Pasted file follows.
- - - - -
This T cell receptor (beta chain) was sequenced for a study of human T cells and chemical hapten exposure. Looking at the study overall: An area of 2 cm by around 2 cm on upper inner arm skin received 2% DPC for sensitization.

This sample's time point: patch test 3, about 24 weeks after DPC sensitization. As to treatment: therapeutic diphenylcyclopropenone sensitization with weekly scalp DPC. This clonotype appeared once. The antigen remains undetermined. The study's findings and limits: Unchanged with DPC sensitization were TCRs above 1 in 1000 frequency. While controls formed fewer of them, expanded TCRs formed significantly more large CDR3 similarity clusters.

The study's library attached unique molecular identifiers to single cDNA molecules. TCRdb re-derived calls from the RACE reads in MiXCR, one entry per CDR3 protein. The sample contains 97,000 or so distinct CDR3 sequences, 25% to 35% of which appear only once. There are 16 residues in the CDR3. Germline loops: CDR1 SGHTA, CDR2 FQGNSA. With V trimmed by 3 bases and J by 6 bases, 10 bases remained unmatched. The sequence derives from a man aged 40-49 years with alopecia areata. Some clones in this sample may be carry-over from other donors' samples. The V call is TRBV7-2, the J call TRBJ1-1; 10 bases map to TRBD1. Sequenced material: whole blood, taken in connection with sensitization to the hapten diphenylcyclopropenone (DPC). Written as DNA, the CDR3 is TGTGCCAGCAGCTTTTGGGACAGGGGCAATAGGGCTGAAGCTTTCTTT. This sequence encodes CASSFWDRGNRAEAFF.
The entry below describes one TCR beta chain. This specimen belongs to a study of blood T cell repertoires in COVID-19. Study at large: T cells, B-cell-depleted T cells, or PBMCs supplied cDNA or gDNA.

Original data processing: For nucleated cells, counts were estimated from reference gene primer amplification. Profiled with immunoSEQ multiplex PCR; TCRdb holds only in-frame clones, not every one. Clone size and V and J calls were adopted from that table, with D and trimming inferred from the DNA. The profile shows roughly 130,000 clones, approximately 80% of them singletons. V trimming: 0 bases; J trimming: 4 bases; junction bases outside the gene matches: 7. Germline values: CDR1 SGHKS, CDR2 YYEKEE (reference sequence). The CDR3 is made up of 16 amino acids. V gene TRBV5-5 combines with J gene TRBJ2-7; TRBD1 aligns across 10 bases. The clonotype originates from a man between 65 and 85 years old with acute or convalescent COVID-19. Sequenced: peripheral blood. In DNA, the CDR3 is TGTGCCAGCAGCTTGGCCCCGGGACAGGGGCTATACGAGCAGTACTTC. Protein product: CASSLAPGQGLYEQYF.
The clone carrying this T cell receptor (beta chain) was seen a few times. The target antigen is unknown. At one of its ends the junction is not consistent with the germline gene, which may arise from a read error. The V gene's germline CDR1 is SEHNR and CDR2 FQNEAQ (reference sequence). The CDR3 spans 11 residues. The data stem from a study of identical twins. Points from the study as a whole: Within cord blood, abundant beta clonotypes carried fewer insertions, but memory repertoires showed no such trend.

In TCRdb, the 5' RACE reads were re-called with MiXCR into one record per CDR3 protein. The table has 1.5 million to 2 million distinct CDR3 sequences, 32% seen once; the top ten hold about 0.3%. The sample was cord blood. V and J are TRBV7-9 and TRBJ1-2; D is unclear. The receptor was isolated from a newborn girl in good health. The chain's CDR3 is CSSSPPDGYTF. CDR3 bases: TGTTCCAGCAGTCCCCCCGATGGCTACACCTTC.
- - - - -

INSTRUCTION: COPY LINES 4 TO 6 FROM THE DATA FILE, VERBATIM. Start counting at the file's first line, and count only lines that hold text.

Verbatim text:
The entry below describes one TCR beta chain. This specimen belongs to a study of blood T cell repertoires in COVID-19. Study at large: T cells, B-cell-depleted T cells, or PBMCs supplied cDNA or gDNA.

Original data processing: For nucleated cells, counts were estimated from reference gene primer amplification. Profiled with immunoSEQ multiplex PCR; TCRdb holds only in-frame clones, not every one. Clone size and V and J calls were adopted from that table, with D and trimming inferred from the DNA. The profile shows roughly 130,000 clones, approximately 80% of them singletons. V trimming: 0 bases; J trimming: 4 bases; junction bases outside the gene matches: 7. Germline values: CDR1 SGHKS, CDR2 YYEKEE (reference sequence). The CDR3 is made up of 16 amino acids. V gene TRBV5-5 combines with J gene TRBJ2-7; TRBD1 aligns across 10 bases. The clonotype originates from a man between 65 and 85 years old with acute or convalescent COVID-19. Sequenced: peripheral blood. In DNA, the CDR3 is TGTGCCAGCAGCTTGGCCCCGGGACAGGGGCTATACGAGCAGTACTTC. Protein product: CASSLAPGQGLYEQYF.
The clone carrying this T cell receptor (beta chain) was seen a few times. The target antigen is unknown. At one of its ends the junction is not consistent with the germline gene, which may arise from a read error. The V gene's germline CDR1 is SEHNR and CDR2 FQNEAQ (reference sequence). The CDR3 spans 11 residues. The data stem from a study of identical twins. Points from the study as a whole: Within cord blood, abundant beta clonotypes carried fewer insertions, but memory repertoires showed no such trend.